William Seaton is a well-known American scholar and poet.  Seaton is author of Spoor of Desire (FootHills Publishing, 2008), Tourist Snapshots (CCMarimbo, 2008), andCold Water (Monkey’s Press, 1999).  His poetry, reviews, translations, and essays have recently appeared in Poetry FlashChiron ReviewGander Press ReviewWordsmith,Edison ReviewHome Planet NewsHeaven Bone, and Chronogram.

Also known for his translations of ancient Greek lyrics and medieval troubadours, Seaton was educated in the University of Illinois’ English Department and the University ofIowa’s Comparative Literature Program including work in translation under Anselm Hollo and Stavros Deligiorgis in the Translation Workshop.  He has received such academic honors as the Helen Fairall Scholarship Award and the Ada Louise Ballard Fellowship in the Humanities.

His scholarly articles concern topics ranging from a medieval mystic to African American oral rhymed narratives, and his teaching experience is equally broad, including positions at Long Island and Adelphi Universities, a New York state prison, and high school in the Niger Delta of West Africa.

For decades Seaton has translated the poets of the early twentieth century Dada movement as well as engaging in Dada-inspired performance events beginning with “happenings” in the 60s, through the guerilla poetry of Cloud House in the 70s, and recent Surreal Cabarets at the Seligmann Center for the Arts.  Some of these translations of twentieth century German Dada poets have been published in periodical form in ChelseaAdirondack ReviewRead and DestroyMaintenant, and Mad Blood.

He directs the Poetry on the Loose Reading/Performance Series in New York’s Hudson Valley, heads the Northeast Poetry Center and its College of Poetry(, and posts five essays, literary and familiar, every month at















New Release: Dada Poetry: An Introduction by William Seaton

Dada Poetry: An Introduction is a stimulating new book on the avant-garde literary movement that had a lasting impact on world culture, art, and literature.
“Rather like the blows and koans of Rinzai Zen and the cunning dreams we all conjure nightly,” says Seaton in the introduction to the book, “the purest manifestations of Dada seek to shake the observer into enlightenment through oblique attacks,saucing the onslaught with wit, political passion, and effervescent bohemianism.”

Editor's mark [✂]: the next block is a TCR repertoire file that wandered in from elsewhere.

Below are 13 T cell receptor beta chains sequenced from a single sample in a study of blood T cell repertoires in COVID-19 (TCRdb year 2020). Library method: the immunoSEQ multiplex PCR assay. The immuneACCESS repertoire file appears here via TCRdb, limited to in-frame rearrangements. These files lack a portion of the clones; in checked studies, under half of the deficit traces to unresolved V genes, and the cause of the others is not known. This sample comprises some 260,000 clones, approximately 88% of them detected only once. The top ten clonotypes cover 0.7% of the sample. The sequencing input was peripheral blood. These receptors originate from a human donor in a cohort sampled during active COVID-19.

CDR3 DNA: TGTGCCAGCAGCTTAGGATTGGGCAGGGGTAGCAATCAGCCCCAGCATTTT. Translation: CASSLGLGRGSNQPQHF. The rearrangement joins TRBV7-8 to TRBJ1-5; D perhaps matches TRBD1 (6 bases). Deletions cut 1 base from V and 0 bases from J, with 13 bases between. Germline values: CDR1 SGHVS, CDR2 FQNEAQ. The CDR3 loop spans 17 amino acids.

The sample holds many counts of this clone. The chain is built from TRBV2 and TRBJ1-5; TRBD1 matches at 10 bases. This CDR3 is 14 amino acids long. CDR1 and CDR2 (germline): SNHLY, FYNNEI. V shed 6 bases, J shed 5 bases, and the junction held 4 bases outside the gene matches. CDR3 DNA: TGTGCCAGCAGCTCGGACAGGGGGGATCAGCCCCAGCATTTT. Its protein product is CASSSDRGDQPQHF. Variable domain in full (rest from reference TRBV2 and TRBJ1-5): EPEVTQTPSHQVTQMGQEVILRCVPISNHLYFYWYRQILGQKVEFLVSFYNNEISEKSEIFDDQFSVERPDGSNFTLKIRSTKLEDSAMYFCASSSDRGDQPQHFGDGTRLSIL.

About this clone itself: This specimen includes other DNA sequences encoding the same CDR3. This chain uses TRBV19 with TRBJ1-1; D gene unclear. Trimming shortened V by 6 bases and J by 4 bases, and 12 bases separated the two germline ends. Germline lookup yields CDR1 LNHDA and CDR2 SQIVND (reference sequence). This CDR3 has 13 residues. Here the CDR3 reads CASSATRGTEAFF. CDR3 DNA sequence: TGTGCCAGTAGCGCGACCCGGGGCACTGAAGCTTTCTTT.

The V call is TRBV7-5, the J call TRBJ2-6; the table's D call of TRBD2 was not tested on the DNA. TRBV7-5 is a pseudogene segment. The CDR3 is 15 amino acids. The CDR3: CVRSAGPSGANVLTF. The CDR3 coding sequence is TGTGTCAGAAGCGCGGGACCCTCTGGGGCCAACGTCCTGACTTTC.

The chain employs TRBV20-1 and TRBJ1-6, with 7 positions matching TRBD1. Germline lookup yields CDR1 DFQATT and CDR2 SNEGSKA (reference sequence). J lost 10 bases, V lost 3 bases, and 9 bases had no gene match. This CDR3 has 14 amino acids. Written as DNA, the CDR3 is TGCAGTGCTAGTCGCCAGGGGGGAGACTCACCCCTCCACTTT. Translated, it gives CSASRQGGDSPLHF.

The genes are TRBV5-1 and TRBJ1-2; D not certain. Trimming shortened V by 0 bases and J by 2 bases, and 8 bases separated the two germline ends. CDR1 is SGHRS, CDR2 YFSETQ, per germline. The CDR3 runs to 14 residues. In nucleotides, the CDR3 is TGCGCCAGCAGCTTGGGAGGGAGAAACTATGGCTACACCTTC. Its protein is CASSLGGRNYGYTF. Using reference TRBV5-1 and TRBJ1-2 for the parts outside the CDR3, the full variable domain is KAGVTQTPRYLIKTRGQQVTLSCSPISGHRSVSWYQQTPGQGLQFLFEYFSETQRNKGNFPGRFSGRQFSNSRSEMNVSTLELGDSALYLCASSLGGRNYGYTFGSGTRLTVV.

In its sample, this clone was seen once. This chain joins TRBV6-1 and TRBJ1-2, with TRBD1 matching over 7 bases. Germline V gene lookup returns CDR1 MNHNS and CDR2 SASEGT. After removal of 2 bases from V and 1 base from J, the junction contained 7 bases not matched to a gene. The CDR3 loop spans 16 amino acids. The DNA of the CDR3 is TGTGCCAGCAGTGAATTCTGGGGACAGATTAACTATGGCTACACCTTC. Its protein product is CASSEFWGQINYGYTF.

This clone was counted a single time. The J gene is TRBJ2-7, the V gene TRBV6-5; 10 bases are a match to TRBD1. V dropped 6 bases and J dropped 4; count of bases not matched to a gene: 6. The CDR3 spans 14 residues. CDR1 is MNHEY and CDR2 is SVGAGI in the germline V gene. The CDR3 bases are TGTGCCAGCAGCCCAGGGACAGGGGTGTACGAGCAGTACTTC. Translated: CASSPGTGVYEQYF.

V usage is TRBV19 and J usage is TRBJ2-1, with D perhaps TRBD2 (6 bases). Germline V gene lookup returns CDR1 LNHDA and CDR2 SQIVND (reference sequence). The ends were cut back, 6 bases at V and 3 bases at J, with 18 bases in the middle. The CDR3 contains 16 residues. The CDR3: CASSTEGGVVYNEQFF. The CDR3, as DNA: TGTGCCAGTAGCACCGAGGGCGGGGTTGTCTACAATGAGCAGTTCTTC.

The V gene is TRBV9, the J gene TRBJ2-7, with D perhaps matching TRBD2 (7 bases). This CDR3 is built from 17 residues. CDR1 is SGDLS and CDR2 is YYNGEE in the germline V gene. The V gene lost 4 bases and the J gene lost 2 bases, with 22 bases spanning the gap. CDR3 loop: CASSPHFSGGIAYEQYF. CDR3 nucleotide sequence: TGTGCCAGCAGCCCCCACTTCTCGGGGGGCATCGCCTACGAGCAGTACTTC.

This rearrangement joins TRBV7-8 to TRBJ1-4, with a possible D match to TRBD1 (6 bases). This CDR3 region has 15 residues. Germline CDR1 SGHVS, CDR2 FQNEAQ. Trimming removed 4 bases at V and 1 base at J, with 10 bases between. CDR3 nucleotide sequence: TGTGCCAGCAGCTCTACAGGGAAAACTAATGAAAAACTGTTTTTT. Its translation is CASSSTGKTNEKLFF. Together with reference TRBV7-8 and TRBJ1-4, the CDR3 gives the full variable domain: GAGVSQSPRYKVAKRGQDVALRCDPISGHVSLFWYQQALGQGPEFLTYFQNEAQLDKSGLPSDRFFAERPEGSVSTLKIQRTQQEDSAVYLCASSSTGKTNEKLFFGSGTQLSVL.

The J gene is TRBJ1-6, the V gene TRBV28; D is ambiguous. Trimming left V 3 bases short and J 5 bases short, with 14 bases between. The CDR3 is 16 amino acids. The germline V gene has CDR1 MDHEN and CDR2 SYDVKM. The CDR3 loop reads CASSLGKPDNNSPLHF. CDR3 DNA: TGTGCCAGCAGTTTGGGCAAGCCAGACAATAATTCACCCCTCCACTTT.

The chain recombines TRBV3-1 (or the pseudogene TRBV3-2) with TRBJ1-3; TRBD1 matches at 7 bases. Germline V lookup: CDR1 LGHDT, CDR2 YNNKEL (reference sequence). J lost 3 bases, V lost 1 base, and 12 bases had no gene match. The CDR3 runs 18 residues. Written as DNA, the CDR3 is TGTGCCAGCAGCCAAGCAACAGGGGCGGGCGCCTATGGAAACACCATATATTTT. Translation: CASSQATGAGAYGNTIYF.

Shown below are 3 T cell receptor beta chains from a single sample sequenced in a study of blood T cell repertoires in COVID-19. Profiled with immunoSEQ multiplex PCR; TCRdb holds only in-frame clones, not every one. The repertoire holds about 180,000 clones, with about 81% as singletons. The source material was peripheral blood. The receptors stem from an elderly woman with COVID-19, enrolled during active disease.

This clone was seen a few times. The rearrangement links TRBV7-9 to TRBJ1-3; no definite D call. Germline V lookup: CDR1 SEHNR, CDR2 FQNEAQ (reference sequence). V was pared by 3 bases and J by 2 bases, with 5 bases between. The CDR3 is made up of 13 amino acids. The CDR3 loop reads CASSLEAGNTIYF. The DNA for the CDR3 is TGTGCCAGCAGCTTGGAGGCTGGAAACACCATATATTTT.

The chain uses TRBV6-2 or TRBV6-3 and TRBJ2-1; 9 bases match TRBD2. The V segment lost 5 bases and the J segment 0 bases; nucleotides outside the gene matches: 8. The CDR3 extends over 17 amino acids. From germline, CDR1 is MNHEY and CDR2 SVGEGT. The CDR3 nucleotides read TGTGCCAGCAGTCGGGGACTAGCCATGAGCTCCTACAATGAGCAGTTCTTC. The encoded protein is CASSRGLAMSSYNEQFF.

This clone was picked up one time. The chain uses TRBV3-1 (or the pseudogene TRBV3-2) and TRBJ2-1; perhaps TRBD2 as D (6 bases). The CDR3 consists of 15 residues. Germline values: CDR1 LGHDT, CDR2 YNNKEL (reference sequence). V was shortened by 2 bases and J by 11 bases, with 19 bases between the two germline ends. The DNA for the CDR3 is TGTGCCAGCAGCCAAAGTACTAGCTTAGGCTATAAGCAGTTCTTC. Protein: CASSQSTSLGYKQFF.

Having exposed the basics of the Dada movement in German literature, Seaton translates four Dada poets from the German, invoking the “ghost voices” of the old poets like Emmy Hennings, Richard Huelsenbeck, Han Arp, and Hugo Ball. A special chapter is devoted to the art of literary translation, the sweet treason. The author also tests whether the spells of these master remain efficacious for readers in the twenty-first century. Seaton ends the volume with a lament for the loss of the avant-garde.
A mine of riches, the book is a must for students of literature, artists, culture critics, and historians.

From the foreword by Timothy Shipe:
“Translators have paid scant attention to the poetic output of the German-speaking participants in the Dada movement . . . here at last is William Seaton’s anthology of four German Dada poets . . . for the first time, the English-speaking reader will find a generous sampling of German Dada poetry in a single volume.”

ISBN 81-8250-035-4 Hard 2013 pp 128 Rs.395


  • NYU Open House 528 LaGuardia Place New York, NY
  • Dartmoor and Annapurna Poetry Event
    Thursday, November 15, 2012
    NYU Open House
    528 LaGuardia Place
    New York, NYThe NYU Office for International Students and Scholars (soon to be the Office of Global Services) presents theGlobal Poets Event, Dartmoor and Annapurna, in celebration of International Education Week 2012. Featuring readings by two world renowned poets, Yuyutsu Ram Dass Sharma (Nepal) and Christopher Southgate (England), this event also includes live music, a poets’ talk-back, and reception.

    When: Thursday, November 15 at 7pm
    Where: NYU Open House at 528 LaGuardia Place
    Free of charge, Open to the public
    Questions? Email

Yuyutsu Sharma Special Guest at NYU Education Week!

Yuyutsu Sharma forthcoming NYU Reading


  • NYU Open House 528 LaGuardia Place New York, NY
  • Dartmoor and Annapurna Poetry Event
    Thursday, November 15, 2012
    NYU Open House
    528 LaGuardia Place
    New York, NYThe NYU Office for International Students and Scholars (soon to be the Office of Global Services) presents theGlobal Poets Event, Dartmoor and Annapurna, in celebration of International Education Week 2012. Featuring readings by two world renowned poets, Yuyutsu Ram Dass Sharma (Nepal) and Christopher Southgate (England), this event also includes live music, a poets’ talk-back, and reception.

    When: Thursday, November 15 at 7pm
    Where: NYU Open House at 528 LaGuardia Place
    Free of charge, Open to the public
    Questions? Email